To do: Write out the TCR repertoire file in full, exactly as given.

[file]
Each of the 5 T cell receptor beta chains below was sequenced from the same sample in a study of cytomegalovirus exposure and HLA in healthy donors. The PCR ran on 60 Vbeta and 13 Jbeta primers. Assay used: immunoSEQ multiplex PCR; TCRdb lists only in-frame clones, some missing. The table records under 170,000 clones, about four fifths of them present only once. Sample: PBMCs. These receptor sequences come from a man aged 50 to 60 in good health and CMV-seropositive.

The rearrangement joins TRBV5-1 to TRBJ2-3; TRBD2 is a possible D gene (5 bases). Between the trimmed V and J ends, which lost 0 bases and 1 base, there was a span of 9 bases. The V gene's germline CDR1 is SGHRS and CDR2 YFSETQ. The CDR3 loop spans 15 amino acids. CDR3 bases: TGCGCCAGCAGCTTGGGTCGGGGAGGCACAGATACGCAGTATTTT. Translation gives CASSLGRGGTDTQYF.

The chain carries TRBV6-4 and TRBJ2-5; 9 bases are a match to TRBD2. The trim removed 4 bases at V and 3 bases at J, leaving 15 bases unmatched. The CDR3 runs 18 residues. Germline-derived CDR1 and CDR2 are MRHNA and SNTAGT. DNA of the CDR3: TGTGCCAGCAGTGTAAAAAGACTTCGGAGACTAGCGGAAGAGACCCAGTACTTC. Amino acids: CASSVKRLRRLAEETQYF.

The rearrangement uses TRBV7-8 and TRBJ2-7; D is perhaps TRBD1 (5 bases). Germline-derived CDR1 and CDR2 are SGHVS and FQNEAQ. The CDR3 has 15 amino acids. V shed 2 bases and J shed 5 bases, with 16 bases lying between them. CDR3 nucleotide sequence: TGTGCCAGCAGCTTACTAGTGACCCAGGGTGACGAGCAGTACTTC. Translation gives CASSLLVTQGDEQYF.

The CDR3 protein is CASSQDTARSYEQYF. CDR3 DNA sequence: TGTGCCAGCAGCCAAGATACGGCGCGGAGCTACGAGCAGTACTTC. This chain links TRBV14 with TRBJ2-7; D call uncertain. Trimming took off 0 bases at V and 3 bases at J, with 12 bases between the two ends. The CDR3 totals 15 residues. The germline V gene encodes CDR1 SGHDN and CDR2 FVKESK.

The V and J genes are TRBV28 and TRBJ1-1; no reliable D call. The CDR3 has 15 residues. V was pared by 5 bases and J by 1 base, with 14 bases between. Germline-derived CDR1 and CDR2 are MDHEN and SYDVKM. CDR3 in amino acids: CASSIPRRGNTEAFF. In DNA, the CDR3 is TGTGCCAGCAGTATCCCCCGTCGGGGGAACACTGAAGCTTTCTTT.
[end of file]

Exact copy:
Each of the 5 T cell receptor beta chains below was sequenced from the same sample in a study of cytomegalovirus exposure and HLA in healthy donors. The PCR ran on 60 Vbeta and 13 Jbeta primers. Assay used: immunoSEQ multiplex PCR; TCRdb lists only in-frame clones, some missing. The table records under 170,000 clones, about four fifths of them present only once. Sample: PBMCs. These receptor sequences come from a man aged 50 to 60 in good health and CMV-seropositive.

The rearrangement joins TRBV5-1 to TRBJ2-3; TRBD2 is a possible D gene (5 bases). Between the trimmed V and J ends, which lost 0 bases and 1 base, there was a span of 9 bases. The V gene's germline CDR1 is SGHRS and CDR2 YFSETQ. The CDR3 loop spans 15 amino acids. CDR3 bases: TGCGCCAGCAGCTTGGGTCGGGGAGGCACAGATACGCAGTATTTT. Translation gives CASSLGRGGTDTQYF.

The chain carries TRBV6-4 and TRBJ2-5; 9 bases are a match to TRBD2. The trim removed 4 bases at V and 3 bases at J, leaving 15 bases unmatched. The CDR3 runs 18 residues. Germline-derived CDR1 and CDR2 are MRHNA and SNTAGT. DNA of the CDR3: TGTGCCAGCAGTGTAAAAAGACTTCGGAGACTAGCGGAAGAGACCCAGTACTTC. Amino acids: CASSVKRLRRLAEETQYF.

The rearrangement uses TRBV7-8 and TRBJ2-7; D is perhaps TRBD1 (5 bases). Germline-derived CDR1 and CDR2 are SGHVS and FQNEAQ. The CDR3 has 15 amino acids. V shed 2 bases and J shed 5 bases, with 16 bases lying between them. CDR3 nucleotide sequence: TGTGCCAGCAGCTTACTAGTGACCCAGGGTGACGAGCAGTACTTC. Translation gives CASSLLVTQGDEQYF.

The CDR3 protein is CASSQDTARSYEQYF. CDR3 DNA sequence: TGTGCCAGCAGCCAAGATACGGCGCGGAGCTACGAGCAGTACTTC. This chain links TRBV14 with TRBJ2-7; D call uncertain. Trimming took off 0 bases at V and 3 bases at J, with 12 bases between the two ends. The CDR3 totals 15 residues. The germline V gene encodes CDR1 SGHDN and CDR2 FVKESK.

The V and J genes are TRBV28 and TRBJ1-1; no reliable D call. The CDR3 has 15 residues. V was pared by 5 bases and J by 1 base, with 14 bases between. Germline-derived CDR1 and CDR2 are MDHEN and SYDVKM. CDR3 in amino acids: CASSIPRRGNTEAFF. In DNA, the CDR3 is TGTGCCAGCAGTATCCCCCGTCGGGGGAACACTGAAGCTTTCTTT.